For the final step, we need to convince ourselves geometrically (thinking about the unit circle may persuade us a bit) that the following statments are true:

$lim_{\delta x \to 0} \frac{sin(\delta x)}{\delta x}=1$ and $lim_{\delta x \to 0} \frac{cos(\delta x)-1}{\delta x}=0$.

Putting these into the above gives us that f'(x) = sin(x).0 + cos(x).1 = cos x.

To find the derivative of cosine x, we notice that cos(x) = sin(90-x), so (cos(x))’ = (sin(90-x))’ = cos(90-x).(-1) = -cos(90-x) = -sin(x).

We can find the derivative of tan(x) by using the quotient rule.

In general, when using trigonometry in calculus problems, we will always use radians unless explicitly directed otherwise.

Summary of Formulae
(sin(x))’ = cosx

(cos(x))’ = -sinx

(tan(x)’ = sec2x = 1 + tan2x

(sin(f(x))’ = cos(f(x)).f'(x)

(cos(f(x))’ = -sin(f(x)).f'(x).

Worked Examples

1.) Find the derivative of the function f(x)=(sinx + cosx)2

2.) Differentiate xsinx

3.) Find the derivative of the function $f(x) = \frac{e^x}{cosx}$

4.) Differentiate f(x) = tan (x2-3x+1)

5.) Find the derivative of $y=\frac{tanx}{x}$

Exercise

Implicit Differentiation

If y is a function of x but cannot be conveniently made into the subject of the equation then we can use implicit differentiation.

After differentiating we rearrange the equation to make y’ the subject.

1.) Differentiate each of the following with respect to y:

• y2
• xy
• 3x2y3
• sin(y)

2.) The equation of a curve is given by y3+xy=2

• Find an expression for $\frac{dy}{dx}$ in terms of x and y
• Hence find the gradient of the curve at (1,1) and the equation of the tangent to the curve at that point.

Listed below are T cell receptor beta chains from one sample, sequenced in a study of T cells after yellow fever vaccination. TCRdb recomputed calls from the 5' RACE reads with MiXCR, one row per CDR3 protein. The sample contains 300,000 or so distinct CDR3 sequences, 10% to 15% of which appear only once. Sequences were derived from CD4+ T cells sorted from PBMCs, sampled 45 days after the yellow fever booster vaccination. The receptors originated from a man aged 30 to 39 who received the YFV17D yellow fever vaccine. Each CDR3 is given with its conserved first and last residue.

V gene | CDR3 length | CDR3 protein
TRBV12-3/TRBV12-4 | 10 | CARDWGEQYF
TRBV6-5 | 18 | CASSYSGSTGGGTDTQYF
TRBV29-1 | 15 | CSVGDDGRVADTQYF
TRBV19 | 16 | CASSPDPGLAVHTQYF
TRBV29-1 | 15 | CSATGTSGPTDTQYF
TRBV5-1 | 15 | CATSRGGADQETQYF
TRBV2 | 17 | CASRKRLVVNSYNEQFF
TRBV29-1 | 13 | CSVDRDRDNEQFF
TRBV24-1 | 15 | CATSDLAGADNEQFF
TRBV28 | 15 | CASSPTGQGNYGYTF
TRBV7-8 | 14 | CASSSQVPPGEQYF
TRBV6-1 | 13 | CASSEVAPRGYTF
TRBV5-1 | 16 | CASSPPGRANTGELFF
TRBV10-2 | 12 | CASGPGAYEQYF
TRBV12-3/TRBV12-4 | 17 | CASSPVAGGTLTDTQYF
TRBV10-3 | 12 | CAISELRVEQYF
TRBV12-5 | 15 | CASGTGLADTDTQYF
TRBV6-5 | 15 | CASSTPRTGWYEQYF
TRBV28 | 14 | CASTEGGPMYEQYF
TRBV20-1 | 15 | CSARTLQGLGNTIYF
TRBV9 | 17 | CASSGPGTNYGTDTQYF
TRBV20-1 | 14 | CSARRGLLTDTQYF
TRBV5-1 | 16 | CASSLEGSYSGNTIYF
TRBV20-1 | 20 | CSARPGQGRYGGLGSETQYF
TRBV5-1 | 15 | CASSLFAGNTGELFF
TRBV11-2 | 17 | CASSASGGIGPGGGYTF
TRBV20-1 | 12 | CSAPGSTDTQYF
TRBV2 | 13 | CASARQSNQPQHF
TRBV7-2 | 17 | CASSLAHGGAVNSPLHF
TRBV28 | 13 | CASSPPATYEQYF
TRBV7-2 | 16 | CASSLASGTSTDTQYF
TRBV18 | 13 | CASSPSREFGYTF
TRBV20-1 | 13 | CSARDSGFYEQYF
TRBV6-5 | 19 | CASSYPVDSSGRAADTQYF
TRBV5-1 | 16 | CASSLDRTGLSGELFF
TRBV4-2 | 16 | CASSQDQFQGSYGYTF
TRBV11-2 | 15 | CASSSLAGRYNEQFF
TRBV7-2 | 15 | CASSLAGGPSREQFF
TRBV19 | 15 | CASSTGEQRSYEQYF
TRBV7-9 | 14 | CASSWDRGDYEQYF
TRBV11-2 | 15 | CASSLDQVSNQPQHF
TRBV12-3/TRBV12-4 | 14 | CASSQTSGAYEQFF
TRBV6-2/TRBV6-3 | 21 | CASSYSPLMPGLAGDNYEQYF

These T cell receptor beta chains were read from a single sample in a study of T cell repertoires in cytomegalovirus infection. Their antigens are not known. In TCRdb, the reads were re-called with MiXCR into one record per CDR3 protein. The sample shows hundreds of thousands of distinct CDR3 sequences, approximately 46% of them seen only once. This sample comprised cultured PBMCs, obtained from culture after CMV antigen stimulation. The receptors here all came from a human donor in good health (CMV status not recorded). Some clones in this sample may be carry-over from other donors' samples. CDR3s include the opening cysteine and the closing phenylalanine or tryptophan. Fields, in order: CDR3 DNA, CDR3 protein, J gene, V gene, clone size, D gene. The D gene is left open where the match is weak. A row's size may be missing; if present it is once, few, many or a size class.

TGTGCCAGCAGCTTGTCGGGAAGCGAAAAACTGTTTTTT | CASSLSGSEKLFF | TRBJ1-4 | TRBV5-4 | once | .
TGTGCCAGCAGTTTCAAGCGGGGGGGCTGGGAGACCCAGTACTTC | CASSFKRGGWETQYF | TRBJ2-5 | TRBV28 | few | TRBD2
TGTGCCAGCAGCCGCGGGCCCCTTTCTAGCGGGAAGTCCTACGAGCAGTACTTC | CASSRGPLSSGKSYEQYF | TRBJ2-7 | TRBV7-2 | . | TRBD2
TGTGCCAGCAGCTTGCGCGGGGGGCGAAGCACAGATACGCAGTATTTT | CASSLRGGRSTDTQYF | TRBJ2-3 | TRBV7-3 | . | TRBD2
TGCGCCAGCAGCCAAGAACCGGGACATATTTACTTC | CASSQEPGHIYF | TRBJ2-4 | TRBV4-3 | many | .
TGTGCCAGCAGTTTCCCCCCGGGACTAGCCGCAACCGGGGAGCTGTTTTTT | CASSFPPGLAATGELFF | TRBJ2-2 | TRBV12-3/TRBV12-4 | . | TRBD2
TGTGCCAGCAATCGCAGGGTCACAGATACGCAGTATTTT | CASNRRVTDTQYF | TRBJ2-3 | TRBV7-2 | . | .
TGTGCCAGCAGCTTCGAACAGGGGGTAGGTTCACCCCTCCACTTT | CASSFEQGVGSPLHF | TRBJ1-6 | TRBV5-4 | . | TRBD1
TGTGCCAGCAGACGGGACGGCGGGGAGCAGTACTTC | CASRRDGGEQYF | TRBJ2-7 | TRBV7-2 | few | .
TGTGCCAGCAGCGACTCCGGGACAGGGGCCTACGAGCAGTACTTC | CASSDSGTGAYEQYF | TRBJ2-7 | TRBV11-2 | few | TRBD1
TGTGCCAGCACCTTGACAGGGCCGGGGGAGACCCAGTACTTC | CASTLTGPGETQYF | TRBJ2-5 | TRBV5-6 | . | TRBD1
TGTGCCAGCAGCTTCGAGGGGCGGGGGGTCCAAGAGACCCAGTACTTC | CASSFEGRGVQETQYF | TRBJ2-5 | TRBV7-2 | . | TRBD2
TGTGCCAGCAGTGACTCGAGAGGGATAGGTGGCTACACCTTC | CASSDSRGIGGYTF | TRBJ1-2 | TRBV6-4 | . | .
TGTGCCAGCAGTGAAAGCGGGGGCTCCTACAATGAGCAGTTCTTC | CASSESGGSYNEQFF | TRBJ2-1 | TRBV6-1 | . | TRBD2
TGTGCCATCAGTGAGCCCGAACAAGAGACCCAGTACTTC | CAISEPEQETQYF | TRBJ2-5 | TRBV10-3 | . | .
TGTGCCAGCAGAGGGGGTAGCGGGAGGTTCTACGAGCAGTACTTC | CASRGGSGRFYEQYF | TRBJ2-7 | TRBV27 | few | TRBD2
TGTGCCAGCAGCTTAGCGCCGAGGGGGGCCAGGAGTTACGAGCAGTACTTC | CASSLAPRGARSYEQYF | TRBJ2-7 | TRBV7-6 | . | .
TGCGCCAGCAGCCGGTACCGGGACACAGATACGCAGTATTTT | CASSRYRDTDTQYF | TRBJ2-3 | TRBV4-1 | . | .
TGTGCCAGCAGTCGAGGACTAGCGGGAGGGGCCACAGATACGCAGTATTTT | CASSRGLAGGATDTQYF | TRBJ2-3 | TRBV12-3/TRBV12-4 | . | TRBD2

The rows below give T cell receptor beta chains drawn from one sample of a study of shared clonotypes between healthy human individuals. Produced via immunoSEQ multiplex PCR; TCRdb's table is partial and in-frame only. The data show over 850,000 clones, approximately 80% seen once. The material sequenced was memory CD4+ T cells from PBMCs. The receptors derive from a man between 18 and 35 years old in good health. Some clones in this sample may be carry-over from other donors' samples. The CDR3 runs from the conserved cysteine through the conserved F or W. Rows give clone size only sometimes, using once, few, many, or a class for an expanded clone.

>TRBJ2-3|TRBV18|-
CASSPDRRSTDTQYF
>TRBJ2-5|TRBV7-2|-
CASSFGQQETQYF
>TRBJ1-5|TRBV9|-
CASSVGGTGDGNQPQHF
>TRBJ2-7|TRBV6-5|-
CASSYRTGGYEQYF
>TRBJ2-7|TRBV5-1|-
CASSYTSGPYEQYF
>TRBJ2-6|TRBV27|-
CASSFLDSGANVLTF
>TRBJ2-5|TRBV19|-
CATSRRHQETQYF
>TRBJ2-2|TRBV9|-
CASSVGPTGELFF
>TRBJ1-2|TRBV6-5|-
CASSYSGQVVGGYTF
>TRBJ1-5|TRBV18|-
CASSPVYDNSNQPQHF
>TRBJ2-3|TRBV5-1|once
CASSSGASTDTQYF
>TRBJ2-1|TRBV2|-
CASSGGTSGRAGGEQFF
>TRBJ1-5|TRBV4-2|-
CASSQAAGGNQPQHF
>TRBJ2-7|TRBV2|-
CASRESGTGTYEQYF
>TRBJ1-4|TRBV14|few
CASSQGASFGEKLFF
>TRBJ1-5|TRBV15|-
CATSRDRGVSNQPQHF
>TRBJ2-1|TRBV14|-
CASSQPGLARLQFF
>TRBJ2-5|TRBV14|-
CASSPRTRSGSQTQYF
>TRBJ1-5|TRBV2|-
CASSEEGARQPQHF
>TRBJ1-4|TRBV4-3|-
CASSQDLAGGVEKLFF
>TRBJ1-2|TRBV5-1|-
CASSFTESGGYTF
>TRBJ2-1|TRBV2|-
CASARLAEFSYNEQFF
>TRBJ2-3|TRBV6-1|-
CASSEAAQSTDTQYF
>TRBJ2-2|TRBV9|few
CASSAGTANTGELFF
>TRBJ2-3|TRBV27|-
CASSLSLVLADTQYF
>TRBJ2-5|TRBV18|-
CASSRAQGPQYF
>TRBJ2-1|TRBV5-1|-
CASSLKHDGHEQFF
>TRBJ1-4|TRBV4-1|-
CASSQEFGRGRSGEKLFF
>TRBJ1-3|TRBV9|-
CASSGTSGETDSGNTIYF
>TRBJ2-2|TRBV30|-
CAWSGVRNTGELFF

3.) Differentiate x3+y3=3xy with respect to x and hence find the coordinates of any stationary points.

Exercise

Parametric Differentiation

Some complicated equations are better expressed by the use of a third variable, or a parameter.

• e.g. x=2+cost;
• y=t+sint.

Putting values of t in gives us the coordinate pairs in order to plot the graph of y against x.

We differentiate by calculating $\frac{\frac{dy}{dt}}{\frac{dx}{dt}}$

Worked Examples

1.) A curve has parametric equations: x=t2 and y=2t:

• Find $\frac{dy}{dx}$ in terms of parameter t;
• Find the equation of the tangent to the curve at the general point (t2,2t)
• Find the equation of the tangent at the point where t=3.

2.) A curve has parametric equations x=4cos𝜽, y=3sin𝜽.

• Find $\frac{dy}{dx}$ at the point with parameter 𝜽
• Find the equation of the normal at the general point (4cos𝜽,3sin𝜽)
• Find the equation of the normal at the point where 𝜽=π/4
• Find the coordinates of the point where 𝜽=π/4

3.) Find the stationary points of the curve with parametric equations x=2t+1, y=3t-t3.

Exercise

Mixed Exercise